Soil erosion threatens Himachal agriculture

Shimla: Erosion caused by successive flash floods in Satluj valley washed away Sunil Verma’s marginal farm holding at Noghli village near Rampur, rendering him landless. Pushed onto the fringes of society, he makes a livelihood by working as a daily wage labourer involved in road construction activity.

Near Una, in the Swan river catchments, soil around a well has eroded so much that the wells brick structure surviving the annual floods lies exposed 25 feet above the flow levels.

In Kullu valley, frequent cloud bursts have washed away hundreds of acres of orchard and farm lands.

The issue found echo in the budget session of the Vidhan Sabha and lawmaker Surinder Bhardwaj moved a private members bill seeking the governments attention is starting a pilot project to check damage to fertile soils.

Responding to the members concern, chief minister Prem Kumar Dhumal stated that it was estimated that due to different causes about 240 lakh tons of fertile soils was being eroded each year.

A National Bureau of Soil Survey study on ‘Soils of Himachal Pradesh: Land capability classification and assessment of soil degradation status for suggested land use’ established that only 21.4 percent of states land area was moderately and marginally suitable for growing climatically adopted crops

In a 1 to 8 classification of land quality, 78.3 percent of the area was considered as class 6, 7or 8 and not suited for agriculture. The study also found that about 53.8% area of the state is affected by water erosion.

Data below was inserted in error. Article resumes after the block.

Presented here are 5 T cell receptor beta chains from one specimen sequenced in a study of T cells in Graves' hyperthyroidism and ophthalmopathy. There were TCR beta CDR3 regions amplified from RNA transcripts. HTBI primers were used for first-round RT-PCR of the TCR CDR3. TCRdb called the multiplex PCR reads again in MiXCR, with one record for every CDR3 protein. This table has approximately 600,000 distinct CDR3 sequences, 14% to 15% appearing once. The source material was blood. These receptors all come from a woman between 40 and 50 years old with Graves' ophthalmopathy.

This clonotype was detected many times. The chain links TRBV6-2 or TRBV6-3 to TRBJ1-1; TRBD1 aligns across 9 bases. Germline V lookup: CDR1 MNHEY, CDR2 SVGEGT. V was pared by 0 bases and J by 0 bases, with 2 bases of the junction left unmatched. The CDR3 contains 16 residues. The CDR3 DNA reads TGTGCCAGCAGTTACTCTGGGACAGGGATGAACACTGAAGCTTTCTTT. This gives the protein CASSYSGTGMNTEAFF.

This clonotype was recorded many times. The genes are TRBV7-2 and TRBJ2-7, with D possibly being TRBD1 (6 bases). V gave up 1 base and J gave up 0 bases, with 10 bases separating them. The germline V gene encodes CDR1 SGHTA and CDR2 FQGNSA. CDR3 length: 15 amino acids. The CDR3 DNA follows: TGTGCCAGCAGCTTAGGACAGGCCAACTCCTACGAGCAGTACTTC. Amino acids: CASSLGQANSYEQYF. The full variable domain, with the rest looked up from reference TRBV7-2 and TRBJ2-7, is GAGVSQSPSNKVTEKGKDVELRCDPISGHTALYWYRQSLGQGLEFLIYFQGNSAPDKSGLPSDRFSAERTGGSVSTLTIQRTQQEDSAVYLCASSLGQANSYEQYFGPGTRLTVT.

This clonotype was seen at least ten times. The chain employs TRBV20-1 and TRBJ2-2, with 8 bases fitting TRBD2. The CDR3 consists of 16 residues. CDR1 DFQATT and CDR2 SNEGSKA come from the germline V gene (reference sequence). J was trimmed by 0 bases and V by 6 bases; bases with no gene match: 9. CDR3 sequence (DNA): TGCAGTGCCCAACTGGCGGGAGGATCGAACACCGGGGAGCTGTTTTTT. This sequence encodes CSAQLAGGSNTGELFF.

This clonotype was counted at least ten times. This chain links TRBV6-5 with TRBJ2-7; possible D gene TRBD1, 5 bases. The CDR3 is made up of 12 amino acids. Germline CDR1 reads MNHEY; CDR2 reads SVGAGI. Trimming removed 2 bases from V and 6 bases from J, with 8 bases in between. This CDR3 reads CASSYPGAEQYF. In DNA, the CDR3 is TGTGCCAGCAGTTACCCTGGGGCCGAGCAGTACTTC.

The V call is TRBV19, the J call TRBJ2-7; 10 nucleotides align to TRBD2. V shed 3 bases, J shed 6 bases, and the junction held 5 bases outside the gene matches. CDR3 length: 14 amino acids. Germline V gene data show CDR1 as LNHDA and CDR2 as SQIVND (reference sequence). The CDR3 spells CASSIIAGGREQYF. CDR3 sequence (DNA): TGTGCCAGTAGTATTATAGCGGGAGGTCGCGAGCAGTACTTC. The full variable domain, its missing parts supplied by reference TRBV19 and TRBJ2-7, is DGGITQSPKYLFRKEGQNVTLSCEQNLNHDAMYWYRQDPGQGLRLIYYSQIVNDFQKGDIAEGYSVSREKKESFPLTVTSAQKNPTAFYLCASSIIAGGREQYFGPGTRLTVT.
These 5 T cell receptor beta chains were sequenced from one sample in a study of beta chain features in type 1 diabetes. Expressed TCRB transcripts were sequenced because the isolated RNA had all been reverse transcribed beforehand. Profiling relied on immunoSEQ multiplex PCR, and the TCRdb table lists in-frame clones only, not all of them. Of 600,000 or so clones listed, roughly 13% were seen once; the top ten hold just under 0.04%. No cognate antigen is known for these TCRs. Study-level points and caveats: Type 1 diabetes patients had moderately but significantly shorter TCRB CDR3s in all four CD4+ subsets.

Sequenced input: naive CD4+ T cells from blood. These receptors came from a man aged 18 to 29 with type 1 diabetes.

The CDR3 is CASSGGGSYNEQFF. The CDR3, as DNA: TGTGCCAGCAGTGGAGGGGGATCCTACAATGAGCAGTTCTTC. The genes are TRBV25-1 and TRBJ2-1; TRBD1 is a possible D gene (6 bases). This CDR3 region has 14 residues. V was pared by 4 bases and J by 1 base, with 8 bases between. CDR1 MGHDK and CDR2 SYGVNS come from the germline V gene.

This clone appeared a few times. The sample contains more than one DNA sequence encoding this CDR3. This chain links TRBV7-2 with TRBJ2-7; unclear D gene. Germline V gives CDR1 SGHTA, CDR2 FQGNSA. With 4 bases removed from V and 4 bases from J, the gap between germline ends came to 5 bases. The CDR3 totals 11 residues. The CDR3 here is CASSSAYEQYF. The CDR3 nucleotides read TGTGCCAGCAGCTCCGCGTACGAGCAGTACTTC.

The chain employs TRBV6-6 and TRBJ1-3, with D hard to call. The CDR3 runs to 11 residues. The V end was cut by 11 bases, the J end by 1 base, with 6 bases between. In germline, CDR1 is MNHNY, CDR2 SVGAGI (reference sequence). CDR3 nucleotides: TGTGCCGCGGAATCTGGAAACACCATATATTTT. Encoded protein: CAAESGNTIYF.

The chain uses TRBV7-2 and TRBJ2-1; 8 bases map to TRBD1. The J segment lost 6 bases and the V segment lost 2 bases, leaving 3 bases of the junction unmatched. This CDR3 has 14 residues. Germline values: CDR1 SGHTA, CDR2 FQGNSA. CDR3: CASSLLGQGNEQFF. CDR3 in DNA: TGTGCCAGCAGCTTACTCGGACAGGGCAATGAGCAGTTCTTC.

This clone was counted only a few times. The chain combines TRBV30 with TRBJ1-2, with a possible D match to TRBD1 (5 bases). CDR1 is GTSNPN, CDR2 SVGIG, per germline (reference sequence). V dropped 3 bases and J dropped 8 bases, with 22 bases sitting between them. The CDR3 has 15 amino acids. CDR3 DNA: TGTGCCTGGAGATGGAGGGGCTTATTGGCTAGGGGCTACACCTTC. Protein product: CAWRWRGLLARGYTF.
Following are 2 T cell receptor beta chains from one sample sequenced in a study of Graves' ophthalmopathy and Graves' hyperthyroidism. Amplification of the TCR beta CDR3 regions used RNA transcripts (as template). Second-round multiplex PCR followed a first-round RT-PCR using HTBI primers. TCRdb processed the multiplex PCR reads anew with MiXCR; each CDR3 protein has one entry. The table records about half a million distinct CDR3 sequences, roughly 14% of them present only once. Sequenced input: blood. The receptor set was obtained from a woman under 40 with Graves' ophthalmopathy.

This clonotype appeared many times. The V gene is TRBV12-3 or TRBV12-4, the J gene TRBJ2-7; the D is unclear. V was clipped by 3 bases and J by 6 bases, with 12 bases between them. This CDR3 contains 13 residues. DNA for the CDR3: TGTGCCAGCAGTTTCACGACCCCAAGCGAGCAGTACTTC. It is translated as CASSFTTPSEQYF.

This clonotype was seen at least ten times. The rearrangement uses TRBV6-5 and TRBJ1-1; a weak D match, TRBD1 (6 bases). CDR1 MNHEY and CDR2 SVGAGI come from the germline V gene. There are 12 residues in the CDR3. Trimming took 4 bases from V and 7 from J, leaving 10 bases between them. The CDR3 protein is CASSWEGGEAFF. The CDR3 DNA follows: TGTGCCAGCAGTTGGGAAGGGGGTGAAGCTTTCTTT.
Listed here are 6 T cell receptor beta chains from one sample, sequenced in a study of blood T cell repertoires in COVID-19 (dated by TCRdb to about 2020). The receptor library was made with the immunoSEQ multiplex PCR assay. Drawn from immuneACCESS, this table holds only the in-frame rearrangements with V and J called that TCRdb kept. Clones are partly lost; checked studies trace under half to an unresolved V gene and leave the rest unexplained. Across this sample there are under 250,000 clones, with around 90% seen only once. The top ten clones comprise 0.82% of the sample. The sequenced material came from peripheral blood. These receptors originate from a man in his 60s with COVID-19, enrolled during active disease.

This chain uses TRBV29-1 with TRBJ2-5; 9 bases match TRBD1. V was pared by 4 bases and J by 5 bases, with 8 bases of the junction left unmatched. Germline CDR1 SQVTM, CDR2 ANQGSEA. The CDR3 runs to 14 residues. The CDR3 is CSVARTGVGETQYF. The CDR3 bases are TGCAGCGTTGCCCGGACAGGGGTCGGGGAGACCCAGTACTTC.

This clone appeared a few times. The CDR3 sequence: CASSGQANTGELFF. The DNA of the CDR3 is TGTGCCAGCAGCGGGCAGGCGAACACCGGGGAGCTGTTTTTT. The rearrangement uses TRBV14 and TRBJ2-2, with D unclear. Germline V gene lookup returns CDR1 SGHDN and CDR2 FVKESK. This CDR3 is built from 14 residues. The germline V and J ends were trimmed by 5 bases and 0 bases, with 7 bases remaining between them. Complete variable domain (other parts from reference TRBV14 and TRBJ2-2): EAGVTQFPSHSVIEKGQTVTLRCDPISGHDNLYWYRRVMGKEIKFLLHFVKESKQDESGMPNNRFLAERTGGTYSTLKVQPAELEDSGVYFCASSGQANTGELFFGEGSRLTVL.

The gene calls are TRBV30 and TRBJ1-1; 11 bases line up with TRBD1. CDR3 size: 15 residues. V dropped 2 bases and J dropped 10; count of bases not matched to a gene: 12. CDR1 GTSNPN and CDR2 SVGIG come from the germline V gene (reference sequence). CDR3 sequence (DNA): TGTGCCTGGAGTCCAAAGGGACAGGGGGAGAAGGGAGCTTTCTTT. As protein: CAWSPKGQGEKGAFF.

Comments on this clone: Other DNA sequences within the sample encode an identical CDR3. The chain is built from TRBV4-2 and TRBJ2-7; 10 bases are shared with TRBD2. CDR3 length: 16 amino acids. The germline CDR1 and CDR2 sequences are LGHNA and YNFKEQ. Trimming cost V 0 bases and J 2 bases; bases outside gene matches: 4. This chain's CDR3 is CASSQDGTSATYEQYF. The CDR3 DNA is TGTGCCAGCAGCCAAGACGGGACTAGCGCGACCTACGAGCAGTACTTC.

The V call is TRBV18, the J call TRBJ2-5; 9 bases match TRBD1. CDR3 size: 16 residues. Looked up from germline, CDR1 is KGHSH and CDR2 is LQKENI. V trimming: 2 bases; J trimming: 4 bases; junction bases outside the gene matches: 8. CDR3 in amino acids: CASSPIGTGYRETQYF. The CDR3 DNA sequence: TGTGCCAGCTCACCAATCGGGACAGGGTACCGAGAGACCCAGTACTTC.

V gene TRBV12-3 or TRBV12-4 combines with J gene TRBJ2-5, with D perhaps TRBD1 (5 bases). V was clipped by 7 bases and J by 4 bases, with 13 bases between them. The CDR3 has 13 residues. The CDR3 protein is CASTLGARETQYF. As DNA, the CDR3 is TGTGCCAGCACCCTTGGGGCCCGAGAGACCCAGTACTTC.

HP Horticulture University, Solan, in a separate study ‘Erodibility Status of Soils under Different Landuses in Shiwalik Hills of Himachal Pradesh’ recommended that ‘marginal lands such as barren and scrub lands in Shiwalik hills need special management practices for soil and water conservation to check further degradation.

More effective soil and water resource conserving systems like agro-forestry, agri-horticulture, silvi-pasture, controlled and rotational grazing and enclosure of degraded sites for natural regeneration needs to be done, say JC Sharma and Vipin Kumar in the paper.

Waking up to the reality, chief minister Dhumal in the house proposed to look at setting up separate soil erosion department by pulling together funds from agriculture, rural development, forest and irrigation and public health departments.

Landslide and erosion are increasing due to nature and man-made reasons, disturbing the delicate ecology and environment, he said. About 78 percent of the population in the state sustains on agriculture or horticulture.

Impact on 34 per cent soil is so immense that it is on the verge of losing its fertility. Last year rains alone damaged Rs 2000 crore worth of farmland and infrastructure, said Dhumal.

Parted from his land Sunil Verma laments, “Reduced from a landlord to a landless labourer, the Devta’s (Hill God’s) are surely angry with us.”

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